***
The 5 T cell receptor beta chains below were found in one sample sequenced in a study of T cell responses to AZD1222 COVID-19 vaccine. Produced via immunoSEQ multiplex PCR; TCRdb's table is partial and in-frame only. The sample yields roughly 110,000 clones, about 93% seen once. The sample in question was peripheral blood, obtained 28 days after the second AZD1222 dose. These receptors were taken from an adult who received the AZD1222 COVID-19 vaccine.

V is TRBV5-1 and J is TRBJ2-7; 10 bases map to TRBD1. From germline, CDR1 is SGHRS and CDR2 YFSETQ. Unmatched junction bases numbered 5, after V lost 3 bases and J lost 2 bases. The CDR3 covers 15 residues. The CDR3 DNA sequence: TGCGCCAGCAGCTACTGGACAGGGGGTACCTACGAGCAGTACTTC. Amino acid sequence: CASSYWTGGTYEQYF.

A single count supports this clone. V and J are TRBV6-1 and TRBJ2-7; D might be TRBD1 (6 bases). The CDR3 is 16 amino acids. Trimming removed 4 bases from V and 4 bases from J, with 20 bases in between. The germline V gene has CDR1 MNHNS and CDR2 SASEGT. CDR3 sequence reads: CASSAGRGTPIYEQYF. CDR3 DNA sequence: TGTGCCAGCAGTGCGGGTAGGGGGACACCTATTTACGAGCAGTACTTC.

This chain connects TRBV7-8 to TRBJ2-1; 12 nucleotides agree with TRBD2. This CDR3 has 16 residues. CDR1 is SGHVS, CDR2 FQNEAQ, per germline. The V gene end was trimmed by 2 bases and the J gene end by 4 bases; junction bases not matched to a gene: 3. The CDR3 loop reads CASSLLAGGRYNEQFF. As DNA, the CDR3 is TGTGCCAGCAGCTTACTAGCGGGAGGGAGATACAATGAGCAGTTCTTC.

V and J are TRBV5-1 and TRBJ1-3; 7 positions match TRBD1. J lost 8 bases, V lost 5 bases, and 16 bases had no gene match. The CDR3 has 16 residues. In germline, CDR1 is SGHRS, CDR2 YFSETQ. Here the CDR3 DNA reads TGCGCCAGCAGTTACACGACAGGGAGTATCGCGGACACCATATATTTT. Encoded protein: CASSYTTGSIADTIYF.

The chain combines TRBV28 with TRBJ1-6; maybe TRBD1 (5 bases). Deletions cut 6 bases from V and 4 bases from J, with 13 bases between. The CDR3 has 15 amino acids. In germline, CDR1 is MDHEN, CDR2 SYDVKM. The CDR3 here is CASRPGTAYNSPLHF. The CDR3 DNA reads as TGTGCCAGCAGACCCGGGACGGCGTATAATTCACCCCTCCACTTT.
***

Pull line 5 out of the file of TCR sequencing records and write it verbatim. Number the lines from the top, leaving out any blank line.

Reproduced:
V and J are TRBV5-1 and TRBJ1-3; 7 positions match TRBD1. J lost 8 bases, V lost 5 bases, and 16 bases had no gene match. The CDR3 has 16 residues. In germline, CDR1 is SGHRS, CDR2 YFSETQ. Here the CDR3 DNA reads TGCGCCAGCAGTTACACGACAGGGAGTATCGCGGACACCATATATTTT. Encoded protein: CASSYTTGSIADTIYF.